Obviously it is not very flattering to present Drahomanov as the unconscious tool of a reactionary intrigue, but we must make a few additional remarks. First, Count Shuvalov was playing a double game. While fighting terrorism, he was also trying to use his influence on the monarch and the government to obtain liberal reforms. He drew up a project for a constitution which he presented to Alexander III. His ambition was to be the leader of the first constitutional government. Shuvalov's political conceptions coincided in part with Drahomanov's ideas. Although in the secret meetings of the Holy Guard Shuvalov justified the financing of Volnoye Slovo by speaking of the necessity of splitting the revolutionary movement, it is very probable that he also welcomed the magazine as a center for liberal forces. Secondly, although a Zemsky Soyuz never existed, there were a great many individuals and groups in Russia who sympathized with the principles of the Geneva publication, especially those circles of the liberal opposition who concentrated on the idea of Zemstvo self-government, and opposed both absolutism and revolutionary terrorism. Here Volnoye Slovo found readers and correspondents. Since the time of Herzen's Kolokol (Tocsin) no emigrant publication had aroused such a response in Russia. Thirdly, Drahomanov's own complete good faith has never been cast into doubt by any of those doing research on the problem. As editor Drahomanov had a completely free hand; he wrote what he chose and there can be no question of an influence by the Holy Guard on the editorial policy of Volnoye Slovo.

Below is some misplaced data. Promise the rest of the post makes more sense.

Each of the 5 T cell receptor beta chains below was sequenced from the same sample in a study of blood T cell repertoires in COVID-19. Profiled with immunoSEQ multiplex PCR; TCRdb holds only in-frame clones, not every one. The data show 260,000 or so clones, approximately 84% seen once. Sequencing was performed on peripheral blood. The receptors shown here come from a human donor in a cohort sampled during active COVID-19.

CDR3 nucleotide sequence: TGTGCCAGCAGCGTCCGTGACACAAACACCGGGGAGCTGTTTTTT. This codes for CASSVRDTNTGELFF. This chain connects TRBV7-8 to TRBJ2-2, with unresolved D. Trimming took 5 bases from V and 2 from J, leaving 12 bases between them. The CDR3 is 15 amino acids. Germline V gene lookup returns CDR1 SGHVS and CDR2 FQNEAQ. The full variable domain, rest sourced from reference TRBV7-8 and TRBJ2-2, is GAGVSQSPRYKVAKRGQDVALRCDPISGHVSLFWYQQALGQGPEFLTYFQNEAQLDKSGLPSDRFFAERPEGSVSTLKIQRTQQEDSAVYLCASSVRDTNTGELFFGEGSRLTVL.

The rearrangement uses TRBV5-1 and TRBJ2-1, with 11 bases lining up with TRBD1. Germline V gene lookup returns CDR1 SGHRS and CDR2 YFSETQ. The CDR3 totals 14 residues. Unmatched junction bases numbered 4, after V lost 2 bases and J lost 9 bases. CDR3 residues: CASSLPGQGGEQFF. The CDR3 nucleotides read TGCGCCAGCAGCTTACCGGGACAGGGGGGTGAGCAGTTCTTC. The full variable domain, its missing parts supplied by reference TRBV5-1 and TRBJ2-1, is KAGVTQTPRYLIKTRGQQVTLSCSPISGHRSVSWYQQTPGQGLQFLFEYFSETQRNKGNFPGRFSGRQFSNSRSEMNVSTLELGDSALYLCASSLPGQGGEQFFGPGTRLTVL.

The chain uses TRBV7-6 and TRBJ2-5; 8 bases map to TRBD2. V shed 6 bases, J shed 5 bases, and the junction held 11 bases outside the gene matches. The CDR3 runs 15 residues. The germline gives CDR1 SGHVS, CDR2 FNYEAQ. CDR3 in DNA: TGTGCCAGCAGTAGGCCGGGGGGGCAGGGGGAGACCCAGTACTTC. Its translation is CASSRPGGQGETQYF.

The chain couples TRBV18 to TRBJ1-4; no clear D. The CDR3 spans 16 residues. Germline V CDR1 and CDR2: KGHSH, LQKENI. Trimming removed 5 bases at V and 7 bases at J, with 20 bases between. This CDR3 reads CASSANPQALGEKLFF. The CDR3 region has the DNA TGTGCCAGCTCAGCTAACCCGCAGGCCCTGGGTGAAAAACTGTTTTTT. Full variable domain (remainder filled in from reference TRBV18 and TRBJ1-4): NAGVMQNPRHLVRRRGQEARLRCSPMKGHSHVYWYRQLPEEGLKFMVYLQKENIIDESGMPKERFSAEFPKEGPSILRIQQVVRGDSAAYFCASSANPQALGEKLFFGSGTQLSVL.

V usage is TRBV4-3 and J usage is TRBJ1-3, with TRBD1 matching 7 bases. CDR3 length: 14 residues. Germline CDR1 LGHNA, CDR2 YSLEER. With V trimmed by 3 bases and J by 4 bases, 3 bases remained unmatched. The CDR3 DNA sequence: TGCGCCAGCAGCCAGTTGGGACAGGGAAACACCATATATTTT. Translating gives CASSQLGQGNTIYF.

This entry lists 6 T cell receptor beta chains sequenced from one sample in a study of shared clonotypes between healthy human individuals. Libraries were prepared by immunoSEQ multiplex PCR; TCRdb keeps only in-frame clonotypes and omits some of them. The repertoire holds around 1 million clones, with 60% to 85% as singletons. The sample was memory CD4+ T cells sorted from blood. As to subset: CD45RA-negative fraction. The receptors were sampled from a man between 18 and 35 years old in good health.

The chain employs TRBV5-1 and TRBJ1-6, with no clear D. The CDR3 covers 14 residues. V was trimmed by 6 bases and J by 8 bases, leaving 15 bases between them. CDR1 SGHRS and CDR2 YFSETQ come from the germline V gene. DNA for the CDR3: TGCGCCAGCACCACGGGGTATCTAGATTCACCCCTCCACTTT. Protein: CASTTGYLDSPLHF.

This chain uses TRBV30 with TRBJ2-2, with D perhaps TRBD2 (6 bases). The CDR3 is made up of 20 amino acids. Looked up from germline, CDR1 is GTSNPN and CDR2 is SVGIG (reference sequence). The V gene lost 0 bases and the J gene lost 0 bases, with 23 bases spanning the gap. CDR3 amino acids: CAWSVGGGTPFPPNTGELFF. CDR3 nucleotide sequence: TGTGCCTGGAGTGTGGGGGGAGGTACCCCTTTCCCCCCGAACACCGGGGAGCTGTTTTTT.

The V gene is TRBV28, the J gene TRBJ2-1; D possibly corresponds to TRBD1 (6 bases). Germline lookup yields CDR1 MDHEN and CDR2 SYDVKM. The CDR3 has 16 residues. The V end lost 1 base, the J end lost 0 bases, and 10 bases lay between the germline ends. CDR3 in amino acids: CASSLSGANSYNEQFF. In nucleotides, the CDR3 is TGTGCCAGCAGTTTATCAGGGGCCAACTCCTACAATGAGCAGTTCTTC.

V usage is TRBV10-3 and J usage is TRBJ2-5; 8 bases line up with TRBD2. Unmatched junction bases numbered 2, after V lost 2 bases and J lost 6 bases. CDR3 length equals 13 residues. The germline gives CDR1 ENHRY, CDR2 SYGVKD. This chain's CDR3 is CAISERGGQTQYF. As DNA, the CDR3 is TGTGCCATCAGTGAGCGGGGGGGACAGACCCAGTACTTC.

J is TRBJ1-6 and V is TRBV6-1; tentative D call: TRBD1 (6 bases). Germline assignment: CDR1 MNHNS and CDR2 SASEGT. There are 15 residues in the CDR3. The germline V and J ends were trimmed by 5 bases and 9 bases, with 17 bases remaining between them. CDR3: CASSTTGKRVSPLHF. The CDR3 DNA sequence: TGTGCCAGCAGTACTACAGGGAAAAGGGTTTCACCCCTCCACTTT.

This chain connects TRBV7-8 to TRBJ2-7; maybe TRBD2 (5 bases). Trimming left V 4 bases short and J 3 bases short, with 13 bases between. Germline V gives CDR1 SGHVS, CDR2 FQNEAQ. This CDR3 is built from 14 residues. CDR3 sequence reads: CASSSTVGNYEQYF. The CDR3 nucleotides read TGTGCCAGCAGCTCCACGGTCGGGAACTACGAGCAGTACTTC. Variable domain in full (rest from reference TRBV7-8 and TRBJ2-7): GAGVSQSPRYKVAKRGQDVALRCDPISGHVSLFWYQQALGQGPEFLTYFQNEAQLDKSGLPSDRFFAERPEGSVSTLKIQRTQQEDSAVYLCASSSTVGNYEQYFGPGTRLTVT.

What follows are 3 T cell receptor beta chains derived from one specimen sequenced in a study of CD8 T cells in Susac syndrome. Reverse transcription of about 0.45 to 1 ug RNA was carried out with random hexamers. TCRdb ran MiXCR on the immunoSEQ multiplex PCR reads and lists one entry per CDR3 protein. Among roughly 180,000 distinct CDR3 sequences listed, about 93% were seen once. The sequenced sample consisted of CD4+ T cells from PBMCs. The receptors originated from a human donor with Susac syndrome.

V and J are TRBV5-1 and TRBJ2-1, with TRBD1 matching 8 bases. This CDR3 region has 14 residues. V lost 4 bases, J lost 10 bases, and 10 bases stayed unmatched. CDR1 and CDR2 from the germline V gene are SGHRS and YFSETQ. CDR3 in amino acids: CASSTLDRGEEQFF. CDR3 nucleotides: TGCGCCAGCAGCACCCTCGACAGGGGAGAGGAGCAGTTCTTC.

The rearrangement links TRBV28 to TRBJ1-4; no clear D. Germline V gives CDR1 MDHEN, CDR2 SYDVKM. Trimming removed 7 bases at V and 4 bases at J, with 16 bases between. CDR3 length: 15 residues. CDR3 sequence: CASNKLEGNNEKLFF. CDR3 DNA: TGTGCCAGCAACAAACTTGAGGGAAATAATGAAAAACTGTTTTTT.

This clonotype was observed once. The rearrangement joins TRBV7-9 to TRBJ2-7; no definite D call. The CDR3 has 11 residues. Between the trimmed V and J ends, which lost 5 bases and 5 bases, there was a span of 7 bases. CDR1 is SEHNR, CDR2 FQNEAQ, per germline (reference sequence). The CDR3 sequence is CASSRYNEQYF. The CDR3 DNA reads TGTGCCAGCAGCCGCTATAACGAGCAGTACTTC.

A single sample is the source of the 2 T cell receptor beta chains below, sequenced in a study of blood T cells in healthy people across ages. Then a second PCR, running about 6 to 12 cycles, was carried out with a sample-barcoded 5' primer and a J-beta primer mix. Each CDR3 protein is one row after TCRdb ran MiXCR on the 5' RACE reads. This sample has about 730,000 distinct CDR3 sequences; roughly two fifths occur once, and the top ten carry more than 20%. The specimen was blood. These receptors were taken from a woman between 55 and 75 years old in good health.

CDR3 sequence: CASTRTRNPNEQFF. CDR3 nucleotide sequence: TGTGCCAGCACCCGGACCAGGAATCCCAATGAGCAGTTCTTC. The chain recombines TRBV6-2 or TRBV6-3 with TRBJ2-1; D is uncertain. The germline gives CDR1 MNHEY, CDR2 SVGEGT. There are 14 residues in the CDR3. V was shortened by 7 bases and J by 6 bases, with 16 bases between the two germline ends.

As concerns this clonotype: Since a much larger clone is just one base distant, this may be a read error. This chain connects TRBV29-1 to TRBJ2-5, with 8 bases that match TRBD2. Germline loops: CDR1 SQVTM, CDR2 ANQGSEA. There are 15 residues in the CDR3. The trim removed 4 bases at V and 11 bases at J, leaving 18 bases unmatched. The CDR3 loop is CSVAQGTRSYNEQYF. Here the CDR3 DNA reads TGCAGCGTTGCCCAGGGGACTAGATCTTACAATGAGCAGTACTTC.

The shipwreck of Count Shuvalov's ambitions brought downfall to Volnoye Slovo. After a preliminary period of doubt and vacillation, Alexander III decided on a resolutely reactionary course. The Holy Guard was dissolved. Of course to Drahomanov the true connection between these events was never clear, and to the end of his days he believed that he had published Volnoye Slovo for and with the help of the underground Zemsky Soyuz. This whole comedy of errors is typical of Russian politics of the time.